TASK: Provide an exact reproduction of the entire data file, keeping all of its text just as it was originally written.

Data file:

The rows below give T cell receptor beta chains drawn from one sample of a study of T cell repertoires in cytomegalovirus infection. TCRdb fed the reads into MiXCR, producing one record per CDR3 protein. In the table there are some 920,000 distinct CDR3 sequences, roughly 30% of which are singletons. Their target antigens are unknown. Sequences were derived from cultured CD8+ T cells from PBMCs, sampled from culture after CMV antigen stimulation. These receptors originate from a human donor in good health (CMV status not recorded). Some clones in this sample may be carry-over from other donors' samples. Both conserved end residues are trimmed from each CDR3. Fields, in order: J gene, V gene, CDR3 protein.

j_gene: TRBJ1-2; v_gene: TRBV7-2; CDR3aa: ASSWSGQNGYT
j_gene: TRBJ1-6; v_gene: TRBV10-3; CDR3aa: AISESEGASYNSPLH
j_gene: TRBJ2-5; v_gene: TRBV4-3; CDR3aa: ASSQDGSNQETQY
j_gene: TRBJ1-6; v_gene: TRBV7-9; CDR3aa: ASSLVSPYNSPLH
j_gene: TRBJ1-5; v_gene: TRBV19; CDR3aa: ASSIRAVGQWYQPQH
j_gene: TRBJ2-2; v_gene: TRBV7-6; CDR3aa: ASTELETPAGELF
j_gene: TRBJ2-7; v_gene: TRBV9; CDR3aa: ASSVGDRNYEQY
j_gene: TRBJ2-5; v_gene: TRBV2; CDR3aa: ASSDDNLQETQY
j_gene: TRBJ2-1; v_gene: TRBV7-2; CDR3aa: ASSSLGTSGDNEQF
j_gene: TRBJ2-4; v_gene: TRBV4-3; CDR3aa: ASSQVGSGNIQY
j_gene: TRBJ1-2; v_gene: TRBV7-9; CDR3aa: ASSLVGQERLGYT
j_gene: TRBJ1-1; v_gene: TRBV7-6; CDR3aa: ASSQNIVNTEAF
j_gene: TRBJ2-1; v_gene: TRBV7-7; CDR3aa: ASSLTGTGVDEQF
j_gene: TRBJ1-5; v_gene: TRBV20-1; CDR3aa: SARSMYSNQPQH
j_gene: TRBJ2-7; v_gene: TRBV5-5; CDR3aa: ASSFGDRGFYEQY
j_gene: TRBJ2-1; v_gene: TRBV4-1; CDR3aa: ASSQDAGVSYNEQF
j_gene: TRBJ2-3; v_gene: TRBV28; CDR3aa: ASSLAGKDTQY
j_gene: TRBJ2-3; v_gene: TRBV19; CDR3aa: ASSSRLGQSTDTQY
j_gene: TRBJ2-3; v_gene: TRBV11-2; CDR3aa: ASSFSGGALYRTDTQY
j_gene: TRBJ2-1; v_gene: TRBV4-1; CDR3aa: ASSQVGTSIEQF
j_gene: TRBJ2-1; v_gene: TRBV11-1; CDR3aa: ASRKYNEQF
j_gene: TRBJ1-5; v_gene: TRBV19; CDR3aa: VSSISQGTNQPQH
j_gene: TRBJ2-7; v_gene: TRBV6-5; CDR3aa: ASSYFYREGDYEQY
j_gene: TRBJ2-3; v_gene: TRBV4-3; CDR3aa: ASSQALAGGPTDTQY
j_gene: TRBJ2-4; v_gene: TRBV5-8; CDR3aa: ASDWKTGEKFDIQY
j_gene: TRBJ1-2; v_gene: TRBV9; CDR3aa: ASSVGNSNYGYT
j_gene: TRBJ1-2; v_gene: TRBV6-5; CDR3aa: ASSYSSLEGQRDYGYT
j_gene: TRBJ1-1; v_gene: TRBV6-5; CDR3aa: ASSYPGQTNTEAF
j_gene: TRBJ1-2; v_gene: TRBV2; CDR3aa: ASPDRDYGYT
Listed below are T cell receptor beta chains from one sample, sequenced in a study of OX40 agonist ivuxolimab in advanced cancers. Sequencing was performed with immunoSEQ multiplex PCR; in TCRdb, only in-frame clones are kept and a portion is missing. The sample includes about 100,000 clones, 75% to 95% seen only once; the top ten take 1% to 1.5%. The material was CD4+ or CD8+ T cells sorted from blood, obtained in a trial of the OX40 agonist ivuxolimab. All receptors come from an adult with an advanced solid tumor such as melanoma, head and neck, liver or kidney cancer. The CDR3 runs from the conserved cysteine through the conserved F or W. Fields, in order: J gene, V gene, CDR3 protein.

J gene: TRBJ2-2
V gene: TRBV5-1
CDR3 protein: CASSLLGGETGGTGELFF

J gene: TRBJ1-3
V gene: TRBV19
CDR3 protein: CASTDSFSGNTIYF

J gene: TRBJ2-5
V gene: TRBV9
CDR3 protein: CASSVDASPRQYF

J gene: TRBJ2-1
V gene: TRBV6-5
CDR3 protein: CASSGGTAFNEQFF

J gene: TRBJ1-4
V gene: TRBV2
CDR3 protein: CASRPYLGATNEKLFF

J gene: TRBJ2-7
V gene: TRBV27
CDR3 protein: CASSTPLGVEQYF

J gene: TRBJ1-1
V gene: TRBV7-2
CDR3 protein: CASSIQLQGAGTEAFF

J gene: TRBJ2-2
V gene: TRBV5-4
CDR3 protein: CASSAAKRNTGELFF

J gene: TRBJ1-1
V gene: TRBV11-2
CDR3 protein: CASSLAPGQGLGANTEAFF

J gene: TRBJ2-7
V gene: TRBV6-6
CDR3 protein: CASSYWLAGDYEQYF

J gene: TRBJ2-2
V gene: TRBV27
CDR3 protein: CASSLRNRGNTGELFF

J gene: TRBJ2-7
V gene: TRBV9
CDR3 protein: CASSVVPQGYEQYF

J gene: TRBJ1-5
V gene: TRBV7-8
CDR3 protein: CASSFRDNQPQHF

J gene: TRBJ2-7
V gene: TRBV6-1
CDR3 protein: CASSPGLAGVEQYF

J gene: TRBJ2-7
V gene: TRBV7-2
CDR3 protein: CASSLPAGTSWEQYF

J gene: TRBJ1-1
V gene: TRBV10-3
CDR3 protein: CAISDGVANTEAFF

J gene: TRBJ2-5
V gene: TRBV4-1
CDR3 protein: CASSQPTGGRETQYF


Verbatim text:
The rows below give T cell receptor beta chains drawn from one sample of a study of T cell repertoires in cytomegalovirus infection. TCRdb fed the reads into MiXCR, producing one record per CDR3 protein. In the table there are some 920,000 distinct CDR3 sequences, roughly 30% of which are singletons. Their target antigens are unknown. Sequences were derived from cultured CD8+ T cells from PBMCs, sampled from culture after CMV antigen stimulation. These receptors originate from a human donor in good health (CMV status not recorded). Some clones in this sample may be carry-over from other donors' samples. Both conserved end residues are trimmed from each CDR3. Fields, in order: J gene, V gene, CDR3 protein.

j_gene: TRBJ1-2; v_gene: TRBV7-2; CDR3aa: ASSWSGQNGYT
j_gene: TRBJ1-6; v_gene: TRBV10-3; CDR3aa: AISESEGASYNSPLH
j_gene: TRBJ2-5; v_gene: TRBV4-3; CDR3aa: ASSQDGSNQETQY
j_gene: TRBJ1-6; v_gene: TRBV7-9; CDR3aa: ASSLVSPYNSPLH
j_gene: TRBJ1-5; v_gene: TRBV19; CDR3aa: ASSIRAVGQWYQPQH
j_gene: TRBJ2-2; v_gene: TRBV7-6; CDR3aa: ASTELETPAGELF
j_gene: TRBJ2-7; v_gene: TRBV9; CDR3aa: ASSVGDRNYEQY
j_gene: TRBJ2-5; v_gene: TRBV2; CDR3aa: ASSDDNLQETQY
j_gene: TRBJ2-1; v_gene: TRBV7-2; CDR3aa: ASSSLGTSGDNEQF
j_gene: TRBJ2-4; v_gene: TRBV4-3; CDR3aa: ASSQVGSGNIQY
j_gene: TRBJ1-2; v_gene: TRBV7-9; CDR3aa: ASSLVGQERLGYT
j_gene: TRBJ1-1; v_gene: TRBV7-6; CDR3aa: ASSQNIVNTEAF
j_gene: TRBJ2-1; v_gene: TRBV7-7; CDR3aa: ASSLTGTGVDEQF
j_gene: TRBJ1-5; v_gene: TRBV20-1; CDR3aa: SARSMYSNQPQH
j_gene: TRBJ2-7; v_gene: TRBV5-5; CDR3aa: ASSFGDRGFYEQY
j_gene: TRBJ2-1; v_gene: TRBV4-1; CDR3aa: ASSQDAGVSYNEQF
j_gene: TRBJ2-3; v_gene: TRBV28; CDR3aa: ASSLAGKDTQY
j_gene: TRBJ2-3; v_gene: TRBV19; CDR3aa: ASSSRLGQSTDTQY
j_gene: TRBJ2-3; v_gene: TRBV11-2; CDR3aa: ASSFSGGALYRTDTQY
j_gene: TRBJ2-1; v_gene: TRBV4-1; CDR3aa: ASSQVGTSIEQF
j_gene: TRBJ2-1; v_gene: TRBV11-1; CDR3aa: ASRKYNEQF
j_gene: TRBJ1-5; v_gene: TRBV19; CDR3aa: VSSISQGTNQPQH
j_gene: TRBJ2-7; v_gene: TRBV6-5; CDR3aa: ASSYFYREGDYEQY
j_gene: TRBJ2-3; v_gene: TRBV4-3; CDR3aa: ASSQALAGGPTDTQY
j_gene: TRBJ2-4; v_gene: TRBV5-8; CDR3aa: ASDWKTGEKFDIQY
j_gene: TRBJ1-2; v_gene: TRBV9; CDR3aa: ASSVGNSNYGYT
j_gene: TRBJ1-2; v_gene: TRBV6-5; CDR3aa: ASSYSSLEGQRDYGYT
j_gene: TRBJ1-1; v_gene: TRBV6-5; CDR3aa: ASSYPGQTNTEAF
j_gene: TRBJ1-2; v_gene: TRBV2; CDR3aa: ASPDRDYGYT
Listed below are T cell receptor beta chains from one sample, sequenced in a study of OX40 agonist ivuxolimab in advanced cancers. Sequencing was performed with immunoSEQ multiplex PCR; in TCRdb, only in-frame clones are kept and a portion is missing. The sample includes about 100,000 clones, 75% to 95% seen only once; the top ten take 1% to 1.5%. The material was CD4+ or CD8+ T cells sorted from blood, obtained in a trial of the OX40 agonist ivuxolimab. All receptors come from an adult with an advanced solid tumor such as melanoma, head and neck, liver or kidney cancer. The CDR3 runs from the conserved cysteine through the conserved F or W. Fields, in order: J gene, V gene, CDR3 protein.

J gene: TRBJ2-2
V gene: TRBV5-1
CDR3 protein: CASSLLGGETGGTGELFF

J gene: TRBJ1-3
V gene: TRBV19
CDR3 protein: CASTDSFSGNTIYF

J gene: TRBJ2-5
V gene: TRBV9
CDR3 protein: CASSVDASPRQYF

J gene: TRBJ2-1
V gene: TRBV6-5
CDR3 protein: CASSGGTAFNEQFF

J gene: TRBJ1-4
V gene: TRBV2
CDR3 protein: CASRPYLGATNEKLFF

J gene: TRBJ2-7
V gene: TRBV27
CDR3 protein: CASSTPLGVEQYF

J gene: TRBJ1-1
V gene: TRBV7-2
CDR3 protein: CASSIQLQGAGTEAFF

J gene: TRBJ2-2
V gene: TRBV5-4
CDR3 protein: CASSAAKRNTGELFF

J gene: TRBJ1-1
V gene: TRBV11-2
CDR3 protein: CASSLAPGQGLGANTEAFF

J gene: TRBJ2-7
V gene: TRBV6-6
CDR3 protein: CASSYWLAGDYEQYF

J gene: TRBJ2-2
V gene: TRBV27
CDR3 protein: CASSLRNRGNTGELFF

J gene: TRBJ2-7
V gene: TRBV9
CDR3 protein: CASSVVPQGYEQYF

J gene: TRBJ1-5
V gene: TRBV7-8
CDR3 protein: CASSFRDNQPQHF

J gene: TRBJ2-7
V gene: TRBV6-1
CDR3 protein: CASSPGLAGVEQYF

J gene: TRBJ2-7
V gene: TRBV7-2
CDR3 protein: CASSLPAGTSWEQYF

J gene: TRBJ1-1
V gene: TRBV10-3
CDR3 protein: CAISDGVANTEAFF

J gene: TRBJ2-5
V gene: TRBV4-1
CDR3 protein: CASSQPTGGRETQYF